The snowy owl nests in the arctic tundra in northern Canada and Alaska. But during many winters, this large, white raptor comes to northern Minnesota to hunt voles, mice, and other small animals.
General description: The snowy owl is a large, white owl with a round head, yellow eyes, no ear tufts and a black beak.
Length: About 22 inches.
Weight: Five pounds. (About the same size as a great horned owl.)
Color: Some snowy owls are nearly pure white. Others are heavily speckled in black or brown.
Sound: Although snowy owls hoot and make various other calls during the nesting season, they are mostly silent during winter migration.
Snowy owls do not nest in Minnesota. The female snowy owl lays her eggs on a grassy hummock in the arctic. The number of eggs varies, depending on the amount of food in a particular area.
Snowy owls eat lemmings, voles, mice, rabbits, and birds.
Some snowy owls are killed by great horned owls, coyotes, and foxes.
Habitat and range
Snowy owls live on arctic tundra, open grasslands and fields, and even on frozen stretches of water. When they migrate into northern Minnesota they are sometimes seen hunting for food in railroad yards and other city areas. They usually perch on the ground or on buildings or utility poles.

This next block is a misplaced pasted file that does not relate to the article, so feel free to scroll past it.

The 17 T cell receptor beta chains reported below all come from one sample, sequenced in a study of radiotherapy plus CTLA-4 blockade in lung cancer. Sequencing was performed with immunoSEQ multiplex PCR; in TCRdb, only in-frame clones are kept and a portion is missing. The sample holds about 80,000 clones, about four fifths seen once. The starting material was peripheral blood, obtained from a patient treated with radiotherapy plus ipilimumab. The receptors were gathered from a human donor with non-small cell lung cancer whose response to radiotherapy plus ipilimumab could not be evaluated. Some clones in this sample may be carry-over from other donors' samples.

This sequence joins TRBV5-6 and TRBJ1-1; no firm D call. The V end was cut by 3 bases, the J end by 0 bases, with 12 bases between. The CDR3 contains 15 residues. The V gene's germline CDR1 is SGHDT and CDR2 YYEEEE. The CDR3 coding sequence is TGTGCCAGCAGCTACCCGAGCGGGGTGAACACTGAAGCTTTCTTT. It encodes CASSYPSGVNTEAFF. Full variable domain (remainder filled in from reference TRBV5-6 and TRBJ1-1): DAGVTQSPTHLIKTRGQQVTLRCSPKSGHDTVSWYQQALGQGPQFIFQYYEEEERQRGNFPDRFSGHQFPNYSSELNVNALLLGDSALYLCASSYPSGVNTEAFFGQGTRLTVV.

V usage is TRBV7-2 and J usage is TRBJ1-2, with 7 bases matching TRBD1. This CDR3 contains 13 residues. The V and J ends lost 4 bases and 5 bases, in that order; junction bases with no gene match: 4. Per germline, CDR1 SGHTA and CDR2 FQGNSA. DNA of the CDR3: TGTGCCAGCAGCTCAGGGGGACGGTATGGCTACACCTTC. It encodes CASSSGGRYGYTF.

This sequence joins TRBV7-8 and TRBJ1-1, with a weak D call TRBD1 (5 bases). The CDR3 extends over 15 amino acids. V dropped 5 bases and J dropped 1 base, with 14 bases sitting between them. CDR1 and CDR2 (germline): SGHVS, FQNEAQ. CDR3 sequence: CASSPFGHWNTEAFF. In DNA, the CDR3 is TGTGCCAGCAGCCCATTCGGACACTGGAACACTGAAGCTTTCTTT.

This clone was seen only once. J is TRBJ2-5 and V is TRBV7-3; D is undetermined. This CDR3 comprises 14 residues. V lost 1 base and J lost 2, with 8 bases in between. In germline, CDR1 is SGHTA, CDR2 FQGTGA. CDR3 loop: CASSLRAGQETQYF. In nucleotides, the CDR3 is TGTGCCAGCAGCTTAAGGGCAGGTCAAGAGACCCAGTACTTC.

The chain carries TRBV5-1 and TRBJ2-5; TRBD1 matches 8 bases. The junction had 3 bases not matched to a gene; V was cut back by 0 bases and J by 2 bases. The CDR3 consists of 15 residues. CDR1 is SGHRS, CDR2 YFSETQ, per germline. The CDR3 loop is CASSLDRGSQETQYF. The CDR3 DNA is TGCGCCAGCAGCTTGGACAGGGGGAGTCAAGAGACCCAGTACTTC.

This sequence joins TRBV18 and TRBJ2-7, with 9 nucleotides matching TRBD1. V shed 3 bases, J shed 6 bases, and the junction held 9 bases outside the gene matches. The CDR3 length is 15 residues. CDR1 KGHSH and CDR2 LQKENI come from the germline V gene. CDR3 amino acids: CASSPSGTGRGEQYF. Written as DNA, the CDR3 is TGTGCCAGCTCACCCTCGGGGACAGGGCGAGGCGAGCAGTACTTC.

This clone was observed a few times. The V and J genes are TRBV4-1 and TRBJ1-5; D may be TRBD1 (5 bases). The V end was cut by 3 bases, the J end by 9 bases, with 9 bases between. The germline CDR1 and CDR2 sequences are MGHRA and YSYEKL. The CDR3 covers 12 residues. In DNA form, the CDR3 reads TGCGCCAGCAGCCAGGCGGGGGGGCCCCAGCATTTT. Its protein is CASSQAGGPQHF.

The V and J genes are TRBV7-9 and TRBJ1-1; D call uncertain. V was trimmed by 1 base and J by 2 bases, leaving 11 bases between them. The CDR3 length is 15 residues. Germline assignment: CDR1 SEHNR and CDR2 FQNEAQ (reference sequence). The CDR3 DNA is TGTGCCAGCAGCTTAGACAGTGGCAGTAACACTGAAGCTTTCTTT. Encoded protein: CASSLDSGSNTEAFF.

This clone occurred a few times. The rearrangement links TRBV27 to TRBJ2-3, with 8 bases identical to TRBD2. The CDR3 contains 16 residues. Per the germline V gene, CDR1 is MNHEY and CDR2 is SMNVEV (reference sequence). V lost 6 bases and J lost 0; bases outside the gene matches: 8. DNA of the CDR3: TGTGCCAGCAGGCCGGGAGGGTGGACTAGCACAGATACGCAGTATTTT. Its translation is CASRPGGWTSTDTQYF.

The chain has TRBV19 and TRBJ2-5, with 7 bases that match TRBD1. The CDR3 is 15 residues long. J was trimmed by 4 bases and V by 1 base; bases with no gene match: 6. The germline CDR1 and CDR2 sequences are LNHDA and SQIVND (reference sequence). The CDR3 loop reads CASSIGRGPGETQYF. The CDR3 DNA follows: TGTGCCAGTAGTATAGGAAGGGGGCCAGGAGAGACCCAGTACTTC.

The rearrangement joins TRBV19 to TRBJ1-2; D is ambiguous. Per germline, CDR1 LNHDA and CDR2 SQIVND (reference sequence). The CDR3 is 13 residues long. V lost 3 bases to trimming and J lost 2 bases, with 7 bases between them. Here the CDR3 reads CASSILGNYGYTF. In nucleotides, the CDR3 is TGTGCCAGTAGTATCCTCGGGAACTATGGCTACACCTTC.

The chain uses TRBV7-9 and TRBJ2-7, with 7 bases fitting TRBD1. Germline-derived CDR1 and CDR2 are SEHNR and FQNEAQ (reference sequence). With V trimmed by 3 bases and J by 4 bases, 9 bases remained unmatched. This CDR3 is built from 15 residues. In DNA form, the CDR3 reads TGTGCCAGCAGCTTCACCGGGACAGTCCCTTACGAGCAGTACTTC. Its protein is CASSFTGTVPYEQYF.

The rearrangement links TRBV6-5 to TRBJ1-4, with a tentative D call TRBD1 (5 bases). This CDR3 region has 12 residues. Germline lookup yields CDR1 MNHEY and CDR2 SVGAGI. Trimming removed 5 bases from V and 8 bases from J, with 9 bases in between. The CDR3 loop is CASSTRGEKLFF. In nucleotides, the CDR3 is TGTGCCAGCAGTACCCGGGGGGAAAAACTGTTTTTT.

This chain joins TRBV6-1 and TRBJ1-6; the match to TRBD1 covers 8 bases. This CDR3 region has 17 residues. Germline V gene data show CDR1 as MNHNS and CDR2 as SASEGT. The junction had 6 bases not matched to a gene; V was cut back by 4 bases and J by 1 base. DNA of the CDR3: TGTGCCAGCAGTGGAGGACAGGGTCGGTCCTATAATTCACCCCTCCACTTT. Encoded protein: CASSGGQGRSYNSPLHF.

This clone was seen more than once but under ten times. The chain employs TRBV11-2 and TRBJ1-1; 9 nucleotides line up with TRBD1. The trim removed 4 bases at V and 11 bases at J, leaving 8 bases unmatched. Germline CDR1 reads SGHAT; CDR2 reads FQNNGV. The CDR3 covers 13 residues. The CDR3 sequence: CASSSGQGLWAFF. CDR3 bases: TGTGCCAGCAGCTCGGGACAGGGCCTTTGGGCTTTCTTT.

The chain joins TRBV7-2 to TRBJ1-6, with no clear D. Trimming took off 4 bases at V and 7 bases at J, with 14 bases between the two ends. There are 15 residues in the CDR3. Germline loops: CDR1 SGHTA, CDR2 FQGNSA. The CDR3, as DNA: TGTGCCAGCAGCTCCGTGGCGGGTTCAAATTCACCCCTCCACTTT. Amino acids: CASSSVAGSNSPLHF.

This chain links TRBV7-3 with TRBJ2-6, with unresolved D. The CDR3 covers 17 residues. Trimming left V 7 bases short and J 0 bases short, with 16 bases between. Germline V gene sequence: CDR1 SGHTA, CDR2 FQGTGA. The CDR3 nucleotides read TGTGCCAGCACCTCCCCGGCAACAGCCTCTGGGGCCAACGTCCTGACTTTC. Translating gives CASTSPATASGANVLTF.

Population and management
Some years many snowy owls visit Minnesota. Other years almost none come here. They are seen most often in the northern half of the state. However, there is no permanent population of snowy owls in this state. During winters when snow and cold in Canada drive snow owls south (known as "invasion years") these birds may be seen in the southern part of Minnesota.
The snowy owl is well camouflaged to hunt its prey in snow-covered areas. Biologists capture snowy owls by casting a fake mouse with a fishing pole into an open area and then reeling in as fast as possible. As the owl flies down to catch the mouse, it is netted.
Harry Potter's owl, Hedwig, is a female snowy owl.